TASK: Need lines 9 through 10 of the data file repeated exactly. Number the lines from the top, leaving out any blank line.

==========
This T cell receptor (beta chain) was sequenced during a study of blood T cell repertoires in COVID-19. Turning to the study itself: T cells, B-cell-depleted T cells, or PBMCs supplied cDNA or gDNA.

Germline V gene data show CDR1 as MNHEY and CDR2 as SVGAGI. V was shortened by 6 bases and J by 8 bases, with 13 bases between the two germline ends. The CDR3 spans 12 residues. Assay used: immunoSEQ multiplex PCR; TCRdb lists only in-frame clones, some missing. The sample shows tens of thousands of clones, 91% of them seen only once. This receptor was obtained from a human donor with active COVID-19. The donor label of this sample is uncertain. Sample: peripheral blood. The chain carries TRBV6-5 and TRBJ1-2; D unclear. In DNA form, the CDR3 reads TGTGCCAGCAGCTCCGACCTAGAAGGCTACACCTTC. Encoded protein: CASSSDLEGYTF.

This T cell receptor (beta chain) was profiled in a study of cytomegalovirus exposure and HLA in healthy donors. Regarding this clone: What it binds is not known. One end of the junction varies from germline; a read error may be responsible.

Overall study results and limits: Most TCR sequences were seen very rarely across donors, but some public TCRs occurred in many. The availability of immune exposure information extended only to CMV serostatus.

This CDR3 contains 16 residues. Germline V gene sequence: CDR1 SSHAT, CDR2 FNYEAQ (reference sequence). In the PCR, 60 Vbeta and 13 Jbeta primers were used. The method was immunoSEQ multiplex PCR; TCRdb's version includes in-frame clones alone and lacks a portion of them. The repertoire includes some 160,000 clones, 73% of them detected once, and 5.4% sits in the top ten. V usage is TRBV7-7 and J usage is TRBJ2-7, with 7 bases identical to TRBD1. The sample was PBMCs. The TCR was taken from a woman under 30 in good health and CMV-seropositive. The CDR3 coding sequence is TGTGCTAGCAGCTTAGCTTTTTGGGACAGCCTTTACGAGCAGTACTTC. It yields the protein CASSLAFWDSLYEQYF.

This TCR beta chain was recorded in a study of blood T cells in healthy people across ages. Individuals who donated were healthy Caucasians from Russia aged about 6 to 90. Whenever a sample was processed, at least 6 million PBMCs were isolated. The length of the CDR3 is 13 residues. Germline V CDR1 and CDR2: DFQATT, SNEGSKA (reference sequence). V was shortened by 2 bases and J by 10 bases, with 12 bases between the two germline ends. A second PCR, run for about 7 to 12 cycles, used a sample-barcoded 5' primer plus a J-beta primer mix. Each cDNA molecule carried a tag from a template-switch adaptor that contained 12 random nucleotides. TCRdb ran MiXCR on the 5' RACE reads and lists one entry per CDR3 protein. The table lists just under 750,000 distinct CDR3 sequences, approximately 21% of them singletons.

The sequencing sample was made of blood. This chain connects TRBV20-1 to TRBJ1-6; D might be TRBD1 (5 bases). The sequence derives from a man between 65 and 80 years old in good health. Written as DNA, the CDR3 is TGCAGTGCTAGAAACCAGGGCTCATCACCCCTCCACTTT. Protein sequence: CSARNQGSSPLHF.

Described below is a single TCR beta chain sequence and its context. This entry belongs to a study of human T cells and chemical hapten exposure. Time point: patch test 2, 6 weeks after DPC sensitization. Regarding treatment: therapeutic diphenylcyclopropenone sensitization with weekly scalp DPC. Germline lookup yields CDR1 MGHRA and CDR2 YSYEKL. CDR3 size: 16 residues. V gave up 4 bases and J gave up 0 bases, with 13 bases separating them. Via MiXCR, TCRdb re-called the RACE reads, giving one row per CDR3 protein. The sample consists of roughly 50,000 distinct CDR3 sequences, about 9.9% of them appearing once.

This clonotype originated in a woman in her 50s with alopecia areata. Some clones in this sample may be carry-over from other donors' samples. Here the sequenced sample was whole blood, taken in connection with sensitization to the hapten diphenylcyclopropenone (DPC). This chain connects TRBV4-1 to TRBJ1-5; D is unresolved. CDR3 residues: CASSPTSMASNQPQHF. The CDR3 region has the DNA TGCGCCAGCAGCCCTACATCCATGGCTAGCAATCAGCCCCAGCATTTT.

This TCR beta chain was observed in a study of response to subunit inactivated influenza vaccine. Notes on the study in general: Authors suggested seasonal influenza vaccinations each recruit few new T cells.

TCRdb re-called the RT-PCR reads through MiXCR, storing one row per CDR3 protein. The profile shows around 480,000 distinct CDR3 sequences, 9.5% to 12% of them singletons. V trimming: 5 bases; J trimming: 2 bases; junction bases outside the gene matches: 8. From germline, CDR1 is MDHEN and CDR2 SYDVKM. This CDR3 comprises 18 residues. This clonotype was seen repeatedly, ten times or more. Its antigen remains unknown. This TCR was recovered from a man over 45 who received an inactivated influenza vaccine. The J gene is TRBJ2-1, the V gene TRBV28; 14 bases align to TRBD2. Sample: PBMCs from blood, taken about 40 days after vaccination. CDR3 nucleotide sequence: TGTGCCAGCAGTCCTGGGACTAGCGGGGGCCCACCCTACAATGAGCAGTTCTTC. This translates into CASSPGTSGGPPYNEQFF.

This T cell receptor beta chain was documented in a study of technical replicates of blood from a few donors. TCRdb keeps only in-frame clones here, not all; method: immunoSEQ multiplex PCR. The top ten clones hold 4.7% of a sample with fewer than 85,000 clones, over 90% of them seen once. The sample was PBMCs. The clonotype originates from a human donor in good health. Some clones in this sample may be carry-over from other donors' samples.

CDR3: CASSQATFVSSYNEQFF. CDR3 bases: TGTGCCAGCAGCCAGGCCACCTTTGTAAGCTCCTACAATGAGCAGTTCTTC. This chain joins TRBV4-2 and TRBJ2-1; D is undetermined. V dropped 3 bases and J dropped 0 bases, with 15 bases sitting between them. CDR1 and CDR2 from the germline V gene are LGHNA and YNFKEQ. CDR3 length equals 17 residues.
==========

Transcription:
This clonotype originated in a woman in her 50s with alopecia areata. Some clones in this sample may be carry-over from other donors' samples. Here the sequenced sample was whole blood, taken in connection with sensitization to the hapten diphenylcyclopropenone (DPC). This chain connects TRBV4-1 to TRBJ1-5; D is unresolved. CDR3 residues: CASSPTSMASNQPQHF. The CDR3 region has the DNA TGCGCCAGCAGCCCTACATCCATGGCTAGCAATCAGCCCCAGCATTTT.

This TCR beta chain was observed in a study of response to subunit inactivated influenza vaccine. Notes on the study in general: Authors suggested seasonal influenza vaccinations each recruit few new T cells.